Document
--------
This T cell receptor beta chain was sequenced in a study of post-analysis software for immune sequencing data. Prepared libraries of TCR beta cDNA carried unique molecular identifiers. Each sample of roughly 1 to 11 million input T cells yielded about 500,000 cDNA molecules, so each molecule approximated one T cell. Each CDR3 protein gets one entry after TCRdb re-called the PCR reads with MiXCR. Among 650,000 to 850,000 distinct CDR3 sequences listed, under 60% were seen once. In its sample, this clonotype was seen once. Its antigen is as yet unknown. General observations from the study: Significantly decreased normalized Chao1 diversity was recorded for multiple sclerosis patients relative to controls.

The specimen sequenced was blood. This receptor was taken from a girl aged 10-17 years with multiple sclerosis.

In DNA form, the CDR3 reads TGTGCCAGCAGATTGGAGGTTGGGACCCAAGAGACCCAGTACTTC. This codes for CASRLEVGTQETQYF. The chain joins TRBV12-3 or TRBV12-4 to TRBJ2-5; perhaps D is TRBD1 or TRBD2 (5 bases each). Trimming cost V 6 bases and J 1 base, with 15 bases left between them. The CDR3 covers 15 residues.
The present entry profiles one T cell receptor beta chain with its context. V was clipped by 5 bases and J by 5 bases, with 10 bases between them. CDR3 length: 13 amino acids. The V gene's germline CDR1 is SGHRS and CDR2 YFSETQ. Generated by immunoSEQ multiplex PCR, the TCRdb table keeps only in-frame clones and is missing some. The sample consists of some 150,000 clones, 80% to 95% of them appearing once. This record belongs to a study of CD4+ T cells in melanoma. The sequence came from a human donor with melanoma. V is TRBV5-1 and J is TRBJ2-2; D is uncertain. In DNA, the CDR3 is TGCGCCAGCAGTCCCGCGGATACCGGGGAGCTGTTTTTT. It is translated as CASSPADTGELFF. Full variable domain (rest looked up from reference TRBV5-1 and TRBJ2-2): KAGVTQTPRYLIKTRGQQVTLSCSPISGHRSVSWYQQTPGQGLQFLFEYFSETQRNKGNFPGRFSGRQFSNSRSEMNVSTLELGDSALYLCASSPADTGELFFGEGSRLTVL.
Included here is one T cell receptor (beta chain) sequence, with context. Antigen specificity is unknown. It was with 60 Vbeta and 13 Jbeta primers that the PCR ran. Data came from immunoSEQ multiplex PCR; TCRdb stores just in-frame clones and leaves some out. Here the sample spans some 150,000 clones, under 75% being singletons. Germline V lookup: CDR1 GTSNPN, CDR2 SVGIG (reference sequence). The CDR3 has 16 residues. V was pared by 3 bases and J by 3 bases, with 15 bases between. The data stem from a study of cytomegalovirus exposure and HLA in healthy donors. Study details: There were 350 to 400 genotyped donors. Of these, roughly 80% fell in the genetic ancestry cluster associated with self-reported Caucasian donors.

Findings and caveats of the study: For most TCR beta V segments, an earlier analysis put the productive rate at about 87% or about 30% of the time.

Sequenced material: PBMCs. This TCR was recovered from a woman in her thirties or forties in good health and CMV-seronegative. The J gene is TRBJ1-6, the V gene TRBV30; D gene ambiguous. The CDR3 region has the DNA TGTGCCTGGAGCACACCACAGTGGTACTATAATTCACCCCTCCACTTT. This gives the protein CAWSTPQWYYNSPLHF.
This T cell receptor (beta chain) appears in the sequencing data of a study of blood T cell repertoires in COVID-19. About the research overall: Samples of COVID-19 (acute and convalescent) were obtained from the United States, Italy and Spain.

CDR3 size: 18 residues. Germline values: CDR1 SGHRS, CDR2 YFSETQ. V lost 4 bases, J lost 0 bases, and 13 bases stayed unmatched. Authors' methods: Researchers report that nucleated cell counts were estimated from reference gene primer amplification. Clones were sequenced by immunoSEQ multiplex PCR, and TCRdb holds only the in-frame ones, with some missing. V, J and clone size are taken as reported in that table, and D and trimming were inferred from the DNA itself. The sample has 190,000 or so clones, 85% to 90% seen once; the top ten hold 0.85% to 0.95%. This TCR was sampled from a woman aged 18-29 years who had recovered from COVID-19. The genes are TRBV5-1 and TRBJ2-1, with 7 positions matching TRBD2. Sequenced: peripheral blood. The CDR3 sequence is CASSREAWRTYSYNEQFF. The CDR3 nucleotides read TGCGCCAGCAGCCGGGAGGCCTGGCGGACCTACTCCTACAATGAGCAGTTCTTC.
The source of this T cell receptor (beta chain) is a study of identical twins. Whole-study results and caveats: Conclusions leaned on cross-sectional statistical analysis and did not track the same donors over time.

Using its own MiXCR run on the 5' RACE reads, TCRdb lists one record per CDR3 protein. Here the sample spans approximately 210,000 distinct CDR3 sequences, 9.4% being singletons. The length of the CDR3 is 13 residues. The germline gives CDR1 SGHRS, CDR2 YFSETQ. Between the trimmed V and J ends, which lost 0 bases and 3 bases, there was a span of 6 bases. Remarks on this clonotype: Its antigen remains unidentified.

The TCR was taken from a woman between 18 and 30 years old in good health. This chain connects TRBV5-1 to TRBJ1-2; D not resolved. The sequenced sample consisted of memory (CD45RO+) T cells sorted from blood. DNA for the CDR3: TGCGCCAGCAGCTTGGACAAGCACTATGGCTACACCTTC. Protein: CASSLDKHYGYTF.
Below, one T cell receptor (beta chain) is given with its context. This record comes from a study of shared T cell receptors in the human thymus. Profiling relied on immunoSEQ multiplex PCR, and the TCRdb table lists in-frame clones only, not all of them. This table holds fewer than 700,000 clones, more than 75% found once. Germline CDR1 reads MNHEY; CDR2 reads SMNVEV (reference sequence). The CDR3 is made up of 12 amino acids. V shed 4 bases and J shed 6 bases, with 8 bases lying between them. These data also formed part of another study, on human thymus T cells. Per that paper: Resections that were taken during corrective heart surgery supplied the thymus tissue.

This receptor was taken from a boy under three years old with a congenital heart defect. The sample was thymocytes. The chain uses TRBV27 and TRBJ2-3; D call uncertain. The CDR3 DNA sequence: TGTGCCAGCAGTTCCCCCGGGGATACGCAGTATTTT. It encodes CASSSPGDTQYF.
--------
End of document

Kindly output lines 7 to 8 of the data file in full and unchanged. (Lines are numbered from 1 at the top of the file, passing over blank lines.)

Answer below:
Sequenced material: PBMCs. This TCR was recovered from a woman in her thirties or forties in good health and CMV-seronegative. The J gene is TRBJ1-6, the V gene TRBV30; D gene ambiguous. The CDR3 region has the DNA TGTGCCTGGAGCACACCACAGTGGTACTATAATTCACCCCTCCACTTT. This gives the protein CAWSTPQWYYNSPLHF.
This T cell receptor (beta chain) appears in the sequencing data of a study of blood T cell repertoires in COVID-19. About the research overall: Samples of COVID-19 (acute and convalescent) were obtained from the United States, Italy and Spain.